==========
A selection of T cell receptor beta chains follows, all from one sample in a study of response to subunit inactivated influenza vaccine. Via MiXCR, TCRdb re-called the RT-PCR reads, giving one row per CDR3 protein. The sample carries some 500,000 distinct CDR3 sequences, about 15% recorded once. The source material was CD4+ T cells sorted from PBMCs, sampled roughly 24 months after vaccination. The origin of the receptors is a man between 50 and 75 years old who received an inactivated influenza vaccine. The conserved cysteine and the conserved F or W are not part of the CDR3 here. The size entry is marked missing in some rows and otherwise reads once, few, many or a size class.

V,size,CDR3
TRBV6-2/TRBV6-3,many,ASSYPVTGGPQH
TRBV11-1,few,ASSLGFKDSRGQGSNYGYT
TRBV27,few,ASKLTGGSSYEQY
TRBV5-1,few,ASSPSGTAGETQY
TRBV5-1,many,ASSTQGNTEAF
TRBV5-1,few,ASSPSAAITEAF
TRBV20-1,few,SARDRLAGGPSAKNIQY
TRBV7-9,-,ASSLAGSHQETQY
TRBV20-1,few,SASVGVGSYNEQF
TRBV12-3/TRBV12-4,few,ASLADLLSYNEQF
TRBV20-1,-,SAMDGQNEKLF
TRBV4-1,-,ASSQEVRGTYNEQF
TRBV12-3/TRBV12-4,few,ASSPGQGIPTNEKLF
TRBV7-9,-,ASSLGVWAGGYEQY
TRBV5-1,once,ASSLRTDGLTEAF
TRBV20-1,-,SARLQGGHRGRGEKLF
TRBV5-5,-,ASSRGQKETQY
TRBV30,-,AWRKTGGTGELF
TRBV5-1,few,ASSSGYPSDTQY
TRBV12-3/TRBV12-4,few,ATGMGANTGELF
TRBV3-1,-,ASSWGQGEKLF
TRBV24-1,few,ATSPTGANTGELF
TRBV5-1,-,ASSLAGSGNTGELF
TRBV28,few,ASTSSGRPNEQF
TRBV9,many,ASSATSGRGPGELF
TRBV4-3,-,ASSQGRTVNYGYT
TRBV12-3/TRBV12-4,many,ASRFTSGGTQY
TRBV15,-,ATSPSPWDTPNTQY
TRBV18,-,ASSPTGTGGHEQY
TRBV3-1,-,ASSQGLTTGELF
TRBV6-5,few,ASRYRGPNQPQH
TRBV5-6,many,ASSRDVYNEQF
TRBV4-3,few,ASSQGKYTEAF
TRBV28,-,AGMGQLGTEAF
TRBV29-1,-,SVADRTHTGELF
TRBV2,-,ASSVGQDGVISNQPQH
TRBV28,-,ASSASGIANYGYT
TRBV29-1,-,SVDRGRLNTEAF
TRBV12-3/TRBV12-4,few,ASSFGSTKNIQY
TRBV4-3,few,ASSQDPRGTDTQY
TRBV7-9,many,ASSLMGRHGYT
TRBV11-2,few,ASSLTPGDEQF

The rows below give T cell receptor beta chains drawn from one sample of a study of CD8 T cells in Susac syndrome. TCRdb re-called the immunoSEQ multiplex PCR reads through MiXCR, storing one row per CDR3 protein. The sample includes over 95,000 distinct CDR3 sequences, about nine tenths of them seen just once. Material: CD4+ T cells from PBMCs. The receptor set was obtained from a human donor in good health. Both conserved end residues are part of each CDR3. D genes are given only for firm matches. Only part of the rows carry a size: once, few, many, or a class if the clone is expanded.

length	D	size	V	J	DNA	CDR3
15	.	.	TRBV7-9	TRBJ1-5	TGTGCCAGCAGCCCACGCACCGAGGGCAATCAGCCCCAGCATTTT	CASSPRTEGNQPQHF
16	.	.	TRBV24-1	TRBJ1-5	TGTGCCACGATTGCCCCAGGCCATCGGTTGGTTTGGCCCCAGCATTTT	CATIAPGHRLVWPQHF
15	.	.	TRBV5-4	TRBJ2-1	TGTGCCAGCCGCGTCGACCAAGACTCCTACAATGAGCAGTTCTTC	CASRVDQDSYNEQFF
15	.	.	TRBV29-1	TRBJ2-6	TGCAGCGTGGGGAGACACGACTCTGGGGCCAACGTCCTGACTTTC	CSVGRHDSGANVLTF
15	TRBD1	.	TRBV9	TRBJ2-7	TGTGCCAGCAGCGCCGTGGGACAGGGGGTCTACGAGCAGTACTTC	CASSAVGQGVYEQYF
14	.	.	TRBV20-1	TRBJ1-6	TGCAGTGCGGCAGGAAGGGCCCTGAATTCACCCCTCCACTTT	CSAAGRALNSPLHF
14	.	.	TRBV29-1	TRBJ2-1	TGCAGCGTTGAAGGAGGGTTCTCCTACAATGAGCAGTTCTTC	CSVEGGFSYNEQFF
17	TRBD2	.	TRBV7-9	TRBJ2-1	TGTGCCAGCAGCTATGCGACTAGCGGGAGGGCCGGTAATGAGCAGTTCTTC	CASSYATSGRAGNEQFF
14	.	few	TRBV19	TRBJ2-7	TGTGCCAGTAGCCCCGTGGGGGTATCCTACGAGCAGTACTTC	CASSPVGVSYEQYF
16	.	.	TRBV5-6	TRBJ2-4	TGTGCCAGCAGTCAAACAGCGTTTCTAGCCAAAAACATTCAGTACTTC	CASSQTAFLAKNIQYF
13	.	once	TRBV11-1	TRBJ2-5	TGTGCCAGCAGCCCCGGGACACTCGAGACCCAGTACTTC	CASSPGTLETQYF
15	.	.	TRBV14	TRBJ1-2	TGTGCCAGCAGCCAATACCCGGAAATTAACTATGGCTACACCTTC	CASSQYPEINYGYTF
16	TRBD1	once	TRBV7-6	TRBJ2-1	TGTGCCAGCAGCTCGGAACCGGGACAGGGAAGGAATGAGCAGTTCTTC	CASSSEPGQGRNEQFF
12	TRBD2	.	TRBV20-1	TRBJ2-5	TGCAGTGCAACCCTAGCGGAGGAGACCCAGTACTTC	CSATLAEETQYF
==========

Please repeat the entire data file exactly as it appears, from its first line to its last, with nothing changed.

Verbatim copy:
A selection of T cell receptor beta chains follows, all from one sample in a study of response to subunit inactivated influenza vaccine. Via MiXCR, TCRdb re-called the RT-PCR reads, giving one row per CDR3 protein. The sample carries some 500,000 distinct CDR3 sequences, about 15% recorded once. The source material was CD4+ T cells sorted from PBMCs, sampled roughly 24 months after vaccination. The origin of the receptors is a man between 50 and 75 years old who received an inactivated influenza vaccine. The conserved cysteine and the conserved F or W are not part of the CDR3 here. The size entry is marked missing in some rows and otherwise reads once, few, many or a size class.

V,size,CDR3
TRBV6-2/TRBV6-3,many,ASSYPVTGGPQH
TRBV11-1,few,ASSLGFKDSRGQGSNYGYT
TRBV27,few,ASKLTGGSSYEQY
TRBV5-1,few,ASSPSGTAGETQY
TRBV5-1,many,ASSTQGNTEAF
TRBV5-1,few,ASSPSAAITEAF
TRBV20-1,few,SARDRLAGGPSAKNIQY
TRBV7-9,-,ASSLAGSHQETQY
TRBV20-1,few,SASVGVGSYNEQF
TRBV12-3/TRBV12-4,few,ASLADLLSYNEQF
TRBV20-1,-,SAMDGQNEKLF
TRBV4-1,-,ASSQEVRGTYNEQF
TRBV12-3/TRBV12-4,few,ASSPGQGIPTNEKLF
TRBV7-9,-,ASSLGVWAGGYEQY
TRBV5-1,once,ASSLRTDGLTEAF
TRBV20-1,-,SARLQGGHRGRGEKLF
TRBV5-5,-,ASSRGQKETQY
TRBV30,-,AWRKTGGTGELF
TRBV5-1,few,ASSSGYPSDTQY
TRBV12-3/TRBV12-4,few,ATGMGANTGELF
TRBV3-1,-,ASSWGQGEKLF
TRBV24-1,few,ATSPTGANTGELF
TRBV5-1,-,ASSLAGSGNTGELF
TRBV28,few,ASTSSGRPNEQF
TRBV9,many,ASSATSGRGPGELF
TRBV4-3,-,ASSQGRTVNYGYT
TRBV12-3/TRBV12-4,many,ASRFTSGGTQY
TRBV15,-,ATSPSPWDTPNTQY
TRBV18,-,ASSPTGTGGHEQY
TRBV3-1,-,ASSQGLTTGELF
TRBV6-5,few,ASRYRGPNQPQH
TRBV5-6,many,ASSRDVYNEQF
TRBV4-3,few,ASSQGKYTEAF
TRBV28,-,AGMGQLGTEAF
TRBV29-1,-,SVADRTHTGELF
TRBV2,-,ASSVGQDGVISNQPQH
TRBV28,-,ASSASGIANYGYT
TRBV29-1,-,SVDRGRLNTEAF
TRBV12-3/TRBV12-4,few,ASSFGSTKNIQY
TRBV4-3,few,ASSQDPRGTDTQY
TRBV7-9,many,ASSLMGRHGYT
TRBV11-2,few,ASSLTPGDEQF

The rows below give T cell receptor beta chains drawn from one sample of a study of CD8 T cells in Susac syndrome. TCRdb re-called the immunoSEQ multiplex PCR reads through MiXCR, storing one row per CDR3 protein. The sample includes over 95,000 distinct CDR3 sequences, about nine tenths of them seen just once. Material: CD4+ T cells from PBMCs. The receptor set was obtained from a human donor in good health. Both conserved end residues are part of each CDR3. D genes are given only for firm matches. Only part of the rows carry a size: once, few, many, or a class if the clone is expanded.

length	D	size	V	J	DNA	CDR3
15	.	.	TRBV7-9	TRBJ1-5	TGTGCCAGCAGCCCACGCACCGAGGGCAATCAGCCCCAGCATTTT	CASSPRTEGNQPQHF
16	.	.	TRBV24-1	TRBJ1-5	TGTGCCACGATTGCCCCAGGCCATCGGTTGGTTTGGCCCCAGCATTTT	CATIAPGHRLVWPQHF
15	.	.	TRBV5-4	TRBJ2-1	TGTGCCAGCCGCGTCGACCAAGACTCCTACAATGAGCAGTTCTTC	CASRVDQDSYNEQFF
15	.	.	TRBV29-1	TRBJ2-6	TGCAGCGTGGGGAGACACGACTCTGGGGCCAACGTCCTGACTTTC	CSVGRHDSGANVLTF
15	TRBD1	.	TRBV9	TRBJ2-7	TGTGCCAGCAGCGCCGTGGGACAGGGGGTCTACGAGCAGTACTTC	CASSAVGQGVYEQYF
14	.	.	TRBV20-1	TRBJ1-6	TGCAGTGCGGCAGGAAGGGCCCTGAATTCACCCCTCCACTTT	CSAAGRALNSPLHF
14	.	.	TRBV29-1	TRBJ2-1	TGCAGCGTTGAAGGAGGGTTCTCCTACAATGAGCAGTTCTTC	CSVEGGFSYNEQFF
17	TRBD2	.	TRBV7-9	TRBJ2-1	TGTGCCAGCAGCTATGCGACTAGCGGGAGGGCCGGTAATGAGCAGTTCTTC	CASSYATSGRAGNEQFF
14	.	few	TRBV19	TRBJ2-7	TGTGCCAGTAGCCCCGTGGGGGTATCCTACGAGCAGTACTTC	CASSPVGVSYEQYF
16	.	.	TRBV5-6	TRBJ2-4	TGTGCCAGCAGTCAAACAGCGTTTCTAGCCAAAAACATTCAGTACTTC	CASSQTAFLAKNIQYF
13	.	once	TRBV11-1	TRBJ2-5	TGTGCCAGCAGCCCCGGGACACTCGAGACCCAGTACTTC	CASSPGTLETQYF
15	.	.	TRBV14	TRBJ1-2	TGTGCCAGCAGCCAATACCCGGAAATTAACTATGGCTACACCTTC	CASSQYPEINYGYTF
16	TRBD1	once	TRBV7-6	TRBJ2-1	TGTGCCAGCAGCTCGGAACCGGGACAGGGAAGGAATGAGCAGTTCTTC	CASSSEPGQGRNEQFF
12	TRBD2	.	TRBV20-1	TRBJ2-5	TGCAGTGCAACCCTAGCGGAGGAGACCCAGTACTTC	CSATLAEETQYF